Friday, August 20, 2010

shoveling coal

shoveling coal

As I frequent the nearly a century-old home in Brighton Park, I often feel the energies of those who lived in this dwelling.  When I work in the hallway or the basement, I feel a strong presence of people who put a lot of effort in maintaining this home yet it is not a hard, laborous feeling, but rather one of a labor of love.  I've been told the Grandpa would take a ventilated garbage can grill and smoke the homemade sausages already stuffed in the kitchen and then they would hang them in the front hallway on strings.  I browse through the tool shed and find unique contraptions and do-dads used for various chores around the house - masculine types - and wonder what did they do with this one?  This was a true man cave. Wayne refers to the other basement room as the coal shed and when I inquired about this he explained that prior to 1973 the home was heated with a coal burner.  A truck would dump a roomful of coal to the house and the boys would painstakingly use a wheel barrel to bring it through the basement window where Uncle Steve had the task of shoveling it in piles in the coal shed room, which was always filled to the hilt.  They added the coal throughout the seasons to keep the home warm.  I was mesmerized by this story and all the work that went into it, yet, that must be what I was feeling.  I can just imagine the assembly line.
forest green color

The basement was so spotless you could eat on the floor and I found out they often ate in this room because it was much cooler down there.  We picked Uncle Steve's brain about how things were done in the old days and he was very informative.  They all loved that home and I feel those strong vibes even today as I hang around it. When Wayne was a few years old, he remembers his Grandpa had pulleys and cranes in the front of the home to lift it back into shape when it began to cave in.  He filled the underneath with stones and cement and it is still in perfect condition.  Can you imagine that?  What a production it must have been.  It gives me greater appreciation of the efforts made in the past and when I painted the front stairs an inviting forest green, I noticed it had been that same color green a few coats ago.
magnolia for front door

clouds for basement

Today Mercury turns retrograde, which means the universe will give us pause for reflections on people, places and things of our past.  I usually notice the effects a week early and that must be what I was feeling all week.  My new learning projects include installing a broken window pane with wood putty after scraping out the broken glass and applying Artscape window appliques.  The latter is not exactly a new endeavor, for I did this to a couple bedroom windows; however, this time I have a dozen individual panes to decorate.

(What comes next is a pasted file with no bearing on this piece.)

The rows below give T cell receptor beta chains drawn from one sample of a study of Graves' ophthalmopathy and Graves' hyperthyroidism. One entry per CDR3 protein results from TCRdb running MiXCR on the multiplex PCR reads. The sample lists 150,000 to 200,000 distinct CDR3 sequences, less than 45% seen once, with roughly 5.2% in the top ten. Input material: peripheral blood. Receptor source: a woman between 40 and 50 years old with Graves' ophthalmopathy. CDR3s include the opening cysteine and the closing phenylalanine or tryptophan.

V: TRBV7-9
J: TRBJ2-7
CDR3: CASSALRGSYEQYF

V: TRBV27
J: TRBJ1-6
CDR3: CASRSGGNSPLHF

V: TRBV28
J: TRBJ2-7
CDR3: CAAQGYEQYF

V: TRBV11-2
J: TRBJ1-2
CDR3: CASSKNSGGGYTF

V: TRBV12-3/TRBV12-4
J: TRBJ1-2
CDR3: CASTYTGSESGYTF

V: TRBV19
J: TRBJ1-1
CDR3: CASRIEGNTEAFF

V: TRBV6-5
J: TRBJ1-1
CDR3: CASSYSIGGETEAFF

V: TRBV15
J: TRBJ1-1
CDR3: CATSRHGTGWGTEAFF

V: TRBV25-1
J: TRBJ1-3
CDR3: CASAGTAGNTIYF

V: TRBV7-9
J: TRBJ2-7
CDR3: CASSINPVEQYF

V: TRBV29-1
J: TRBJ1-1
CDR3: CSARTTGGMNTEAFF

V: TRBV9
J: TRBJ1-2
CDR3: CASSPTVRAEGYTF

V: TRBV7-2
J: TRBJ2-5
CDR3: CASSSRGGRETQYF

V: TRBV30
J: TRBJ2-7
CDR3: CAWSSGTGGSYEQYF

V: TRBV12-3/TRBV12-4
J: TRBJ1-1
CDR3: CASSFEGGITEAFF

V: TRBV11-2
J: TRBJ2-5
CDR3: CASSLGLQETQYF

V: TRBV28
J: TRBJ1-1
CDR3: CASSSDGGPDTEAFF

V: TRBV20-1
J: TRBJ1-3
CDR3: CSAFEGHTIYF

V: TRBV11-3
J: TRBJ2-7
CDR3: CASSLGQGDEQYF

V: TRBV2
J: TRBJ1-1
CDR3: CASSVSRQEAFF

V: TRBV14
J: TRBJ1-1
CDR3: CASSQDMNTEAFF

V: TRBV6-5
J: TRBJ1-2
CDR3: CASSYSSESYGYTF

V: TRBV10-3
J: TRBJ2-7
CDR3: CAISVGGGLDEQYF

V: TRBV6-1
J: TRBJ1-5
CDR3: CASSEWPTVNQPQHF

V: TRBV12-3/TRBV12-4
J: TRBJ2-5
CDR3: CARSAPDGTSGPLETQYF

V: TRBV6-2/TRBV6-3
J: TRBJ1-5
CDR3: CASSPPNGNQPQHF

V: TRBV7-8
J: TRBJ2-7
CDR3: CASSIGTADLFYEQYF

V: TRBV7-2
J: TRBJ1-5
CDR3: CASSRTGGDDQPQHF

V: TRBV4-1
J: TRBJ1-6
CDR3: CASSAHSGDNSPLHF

peace and tranquility

I have been giving massage more often lately and still enjoy it.  This has been a bustling summer, filled with vacations, visits and various projects.  I can feel the shift in the season, especially when I organize the schedules, pay tuition and order books for the boys.  This is my cue to get ready for change.  My garden is still growing so there is still time to enjoy its beauty and the weather is still hot. I know how quickly time can pass and will pay attention to the days a little more closely as I realize another season is just around the corner.   We must make an effort to sit still a little more often now that the hustle and bustle is waning. 

If I love with my spirit, I don't have to think so hard with my head.

Whatever we plant in our subconscious mind and nourish with repetition and emotion will one day become a reality.

Don't say "but."  That little word is the difference between success and failure.  Henry Ford said "I'm going to invent the automobile," and Arthur T. Flanken said, "But..."

Warm wishes for a happy weekend. xo